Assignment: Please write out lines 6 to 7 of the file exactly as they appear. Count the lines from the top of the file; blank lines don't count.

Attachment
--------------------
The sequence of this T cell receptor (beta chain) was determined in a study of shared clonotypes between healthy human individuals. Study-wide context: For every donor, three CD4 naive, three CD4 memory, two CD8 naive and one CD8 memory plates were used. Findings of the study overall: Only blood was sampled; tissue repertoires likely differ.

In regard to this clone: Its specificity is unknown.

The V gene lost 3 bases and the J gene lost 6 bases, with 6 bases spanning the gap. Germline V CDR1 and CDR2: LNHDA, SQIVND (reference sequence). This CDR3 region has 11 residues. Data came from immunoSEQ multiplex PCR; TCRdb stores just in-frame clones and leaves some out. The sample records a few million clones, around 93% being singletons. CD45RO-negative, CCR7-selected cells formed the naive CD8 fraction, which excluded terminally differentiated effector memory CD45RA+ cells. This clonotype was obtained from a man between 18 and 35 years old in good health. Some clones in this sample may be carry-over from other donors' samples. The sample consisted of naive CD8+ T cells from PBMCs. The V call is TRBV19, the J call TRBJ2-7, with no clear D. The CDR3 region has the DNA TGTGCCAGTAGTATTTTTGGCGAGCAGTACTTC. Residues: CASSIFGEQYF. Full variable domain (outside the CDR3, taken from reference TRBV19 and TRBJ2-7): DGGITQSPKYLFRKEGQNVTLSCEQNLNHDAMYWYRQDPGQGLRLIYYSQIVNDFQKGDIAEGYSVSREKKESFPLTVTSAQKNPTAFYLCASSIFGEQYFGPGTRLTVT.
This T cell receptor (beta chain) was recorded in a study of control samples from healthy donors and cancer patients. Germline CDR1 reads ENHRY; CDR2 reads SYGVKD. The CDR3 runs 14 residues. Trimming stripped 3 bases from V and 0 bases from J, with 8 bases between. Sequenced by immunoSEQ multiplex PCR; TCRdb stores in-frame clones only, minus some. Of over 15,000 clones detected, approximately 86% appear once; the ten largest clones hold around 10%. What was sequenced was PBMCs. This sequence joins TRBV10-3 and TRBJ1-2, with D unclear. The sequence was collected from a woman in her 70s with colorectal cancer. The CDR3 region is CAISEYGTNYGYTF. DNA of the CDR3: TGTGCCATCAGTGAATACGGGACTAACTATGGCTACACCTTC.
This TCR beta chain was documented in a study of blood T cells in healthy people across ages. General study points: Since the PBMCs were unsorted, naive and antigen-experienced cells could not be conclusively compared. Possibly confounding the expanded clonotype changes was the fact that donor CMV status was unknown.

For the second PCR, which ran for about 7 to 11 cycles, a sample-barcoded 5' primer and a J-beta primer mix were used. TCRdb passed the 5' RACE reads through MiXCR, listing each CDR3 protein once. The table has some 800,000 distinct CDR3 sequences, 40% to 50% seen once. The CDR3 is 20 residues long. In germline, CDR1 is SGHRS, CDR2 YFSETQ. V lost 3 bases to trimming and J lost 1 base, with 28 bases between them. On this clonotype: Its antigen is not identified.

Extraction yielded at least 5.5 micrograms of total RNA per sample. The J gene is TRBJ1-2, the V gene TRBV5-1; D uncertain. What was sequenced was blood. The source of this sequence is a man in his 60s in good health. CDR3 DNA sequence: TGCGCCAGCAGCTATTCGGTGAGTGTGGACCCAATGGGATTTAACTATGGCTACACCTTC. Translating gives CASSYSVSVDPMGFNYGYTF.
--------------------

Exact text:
For the second PCR, which ran for about 7 to 11 cycles, a sample-barcoded 5' primer and a J-beta primer mix were used. TCRdb passed the 5' RACE reads through MiXCR, listing each CDR3 protein once. The table has some 800,000 distinct CDR3 sequences, 40% to 50% seen once. The CDR3 is 20 residues long. In germline, CDR1 is SGHRS, CDR2 YFSETQ. V lost 3 bases to trimming and J lost 1 base, with 28 bases between them. On this clonotype: Its antigen is not identified.

Extraction yielded at least 5.5 micrograms of total RNA per sample. The J gene is TRBJ1-2, the V gene TRBV5-1; D uncertain. What was sequenced was blood. The source of this sequence is a man in his 60s in good health. CDR3 DNA sequence: TGCGCCAGCAGCTATTCGGTGAGTGTGGACCCAATGGGATTTAACTATGGCTACACCTTC. Translating gives CASSYSVSVDPMGFNYGYTF.